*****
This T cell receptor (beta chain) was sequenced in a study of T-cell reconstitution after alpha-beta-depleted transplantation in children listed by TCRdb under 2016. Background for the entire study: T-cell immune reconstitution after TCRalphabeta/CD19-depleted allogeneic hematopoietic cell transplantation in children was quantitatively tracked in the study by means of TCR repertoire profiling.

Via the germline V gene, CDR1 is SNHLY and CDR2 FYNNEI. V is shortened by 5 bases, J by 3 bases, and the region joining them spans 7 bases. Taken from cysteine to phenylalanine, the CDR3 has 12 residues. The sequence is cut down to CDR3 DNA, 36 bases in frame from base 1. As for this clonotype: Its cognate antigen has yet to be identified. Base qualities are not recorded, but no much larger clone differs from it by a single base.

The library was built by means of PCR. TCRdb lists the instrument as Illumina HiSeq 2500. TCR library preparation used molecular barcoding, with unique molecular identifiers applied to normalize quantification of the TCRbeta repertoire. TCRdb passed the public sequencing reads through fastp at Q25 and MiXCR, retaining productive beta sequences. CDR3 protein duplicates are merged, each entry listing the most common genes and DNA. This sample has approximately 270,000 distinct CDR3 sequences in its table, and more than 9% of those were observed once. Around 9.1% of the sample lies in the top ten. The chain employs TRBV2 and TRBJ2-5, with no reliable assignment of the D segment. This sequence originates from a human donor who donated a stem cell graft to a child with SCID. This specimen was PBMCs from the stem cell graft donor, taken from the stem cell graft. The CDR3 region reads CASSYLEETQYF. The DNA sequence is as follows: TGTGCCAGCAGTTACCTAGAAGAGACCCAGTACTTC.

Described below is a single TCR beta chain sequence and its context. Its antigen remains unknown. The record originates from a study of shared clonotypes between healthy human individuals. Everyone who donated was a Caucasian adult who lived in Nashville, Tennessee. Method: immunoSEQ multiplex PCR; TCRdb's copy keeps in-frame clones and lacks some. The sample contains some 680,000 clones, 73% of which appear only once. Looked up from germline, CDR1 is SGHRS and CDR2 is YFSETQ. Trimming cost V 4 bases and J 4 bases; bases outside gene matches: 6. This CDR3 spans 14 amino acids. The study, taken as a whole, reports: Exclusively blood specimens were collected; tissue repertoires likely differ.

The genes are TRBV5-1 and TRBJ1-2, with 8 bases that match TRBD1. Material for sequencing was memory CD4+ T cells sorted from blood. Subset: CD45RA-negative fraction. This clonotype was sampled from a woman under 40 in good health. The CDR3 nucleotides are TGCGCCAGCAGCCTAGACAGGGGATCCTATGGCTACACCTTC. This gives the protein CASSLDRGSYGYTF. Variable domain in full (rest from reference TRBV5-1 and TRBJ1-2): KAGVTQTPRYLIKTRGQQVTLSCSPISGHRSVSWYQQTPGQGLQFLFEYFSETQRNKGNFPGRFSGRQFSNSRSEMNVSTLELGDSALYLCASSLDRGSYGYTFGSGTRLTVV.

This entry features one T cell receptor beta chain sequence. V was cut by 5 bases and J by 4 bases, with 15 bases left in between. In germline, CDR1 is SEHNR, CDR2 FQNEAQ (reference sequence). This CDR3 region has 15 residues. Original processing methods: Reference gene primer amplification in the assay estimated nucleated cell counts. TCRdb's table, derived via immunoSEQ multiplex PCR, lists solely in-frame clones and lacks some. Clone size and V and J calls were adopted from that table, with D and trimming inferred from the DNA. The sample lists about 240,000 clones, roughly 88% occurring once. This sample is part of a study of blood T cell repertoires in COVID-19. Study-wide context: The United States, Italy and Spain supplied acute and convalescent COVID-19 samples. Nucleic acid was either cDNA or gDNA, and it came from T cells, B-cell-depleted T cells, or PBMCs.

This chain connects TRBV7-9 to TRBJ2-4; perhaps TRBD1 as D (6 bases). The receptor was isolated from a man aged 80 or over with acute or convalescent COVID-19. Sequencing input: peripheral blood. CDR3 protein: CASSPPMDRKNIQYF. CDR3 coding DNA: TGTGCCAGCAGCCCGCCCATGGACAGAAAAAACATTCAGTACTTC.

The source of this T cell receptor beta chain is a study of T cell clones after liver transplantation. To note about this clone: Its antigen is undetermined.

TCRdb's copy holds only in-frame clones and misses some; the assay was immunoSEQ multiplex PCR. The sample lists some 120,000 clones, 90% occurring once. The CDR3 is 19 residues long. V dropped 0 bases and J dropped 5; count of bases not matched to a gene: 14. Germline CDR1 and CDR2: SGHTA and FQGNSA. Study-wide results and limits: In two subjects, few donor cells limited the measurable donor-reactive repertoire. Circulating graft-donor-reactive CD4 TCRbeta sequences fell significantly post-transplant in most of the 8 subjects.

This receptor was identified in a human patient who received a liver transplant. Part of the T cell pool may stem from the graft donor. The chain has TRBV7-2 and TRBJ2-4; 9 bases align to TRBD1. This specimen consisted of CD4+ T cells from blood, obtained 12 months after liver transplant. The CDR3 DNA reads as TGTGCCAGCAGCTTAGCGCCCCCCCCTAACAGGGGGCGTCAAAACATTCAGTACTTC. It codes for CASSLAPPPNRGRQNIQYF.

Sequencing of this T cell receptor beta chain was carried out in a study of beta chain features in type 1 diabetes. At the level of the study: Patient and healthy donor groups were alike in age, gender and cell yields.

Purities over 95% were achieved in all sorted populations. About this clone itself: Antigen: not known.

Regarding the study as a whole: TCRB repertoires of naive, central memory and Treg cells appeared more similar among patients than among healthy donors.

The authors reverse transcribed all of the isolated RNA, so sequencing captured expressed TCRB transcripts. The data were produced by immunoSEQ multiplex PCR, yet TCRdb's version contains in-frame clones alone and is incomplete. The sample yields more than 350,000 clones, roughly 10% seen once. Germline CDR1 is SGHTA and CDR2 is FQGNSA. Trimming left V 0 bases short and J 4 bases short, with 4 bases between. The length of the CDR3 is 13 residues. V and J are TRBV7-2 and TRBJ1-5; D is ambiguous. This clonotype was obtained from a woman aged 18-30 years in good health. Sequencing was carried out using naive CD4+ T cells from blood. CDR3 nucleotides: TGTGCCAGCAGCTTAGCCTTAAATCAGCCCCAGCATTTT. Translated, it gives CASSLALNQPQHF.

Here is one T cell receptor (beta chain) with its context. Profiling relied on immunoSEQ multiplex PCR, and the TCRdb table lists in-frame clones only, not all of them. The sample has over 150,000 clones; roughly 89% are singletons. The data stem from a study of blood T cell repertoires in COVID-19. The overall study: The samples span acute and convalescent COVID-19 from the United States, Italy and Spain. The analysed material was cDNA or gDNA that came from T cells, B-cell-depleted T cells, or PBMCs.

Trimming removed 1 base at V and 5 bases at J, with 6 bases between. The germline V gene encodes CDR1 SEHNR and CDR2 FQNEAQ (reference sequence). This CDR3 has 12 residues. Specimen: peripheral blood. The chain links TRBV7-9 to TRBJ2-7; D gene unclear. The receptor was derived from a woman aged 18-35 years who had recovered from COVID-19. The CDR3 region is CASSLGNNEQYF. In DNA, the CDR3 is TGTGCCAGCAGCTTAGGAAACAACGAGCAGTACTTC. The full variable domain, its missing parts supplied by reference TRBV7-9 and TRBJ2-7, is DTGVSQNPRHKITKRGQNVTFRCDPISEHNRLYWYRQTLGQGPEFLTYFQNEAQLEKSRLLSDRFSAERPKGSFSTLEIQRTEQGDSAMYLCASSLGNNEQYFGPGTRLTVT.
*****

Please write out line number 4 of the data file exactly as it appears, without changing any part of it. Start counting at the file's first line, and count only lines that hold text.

Described below is a single TCR beta chain sequence and its context. Its antigen remains unknown. The record originates from a study of shared clonotypes between healthy human individuals. Everyone who donated was a Caucasian adult who lived in Nashville, Tennessee. Method: immunoSEQ multiplex PCR; TCRdb's copy keeps in-frame clones and lacks some. The sample contains some 680,000 clones, 73% of which appear only once. Looked up from germline, CDR1 is SGHRS and CDR2 is YFSETQ. Trimming cost V 4 bases and J 4 bases; bases outside gene matches: 6. This CDR3 spans 14 amino acids. The study, taken as a whole, reports: Exclusively blood specimens were collected; tissue repertoires likely differ.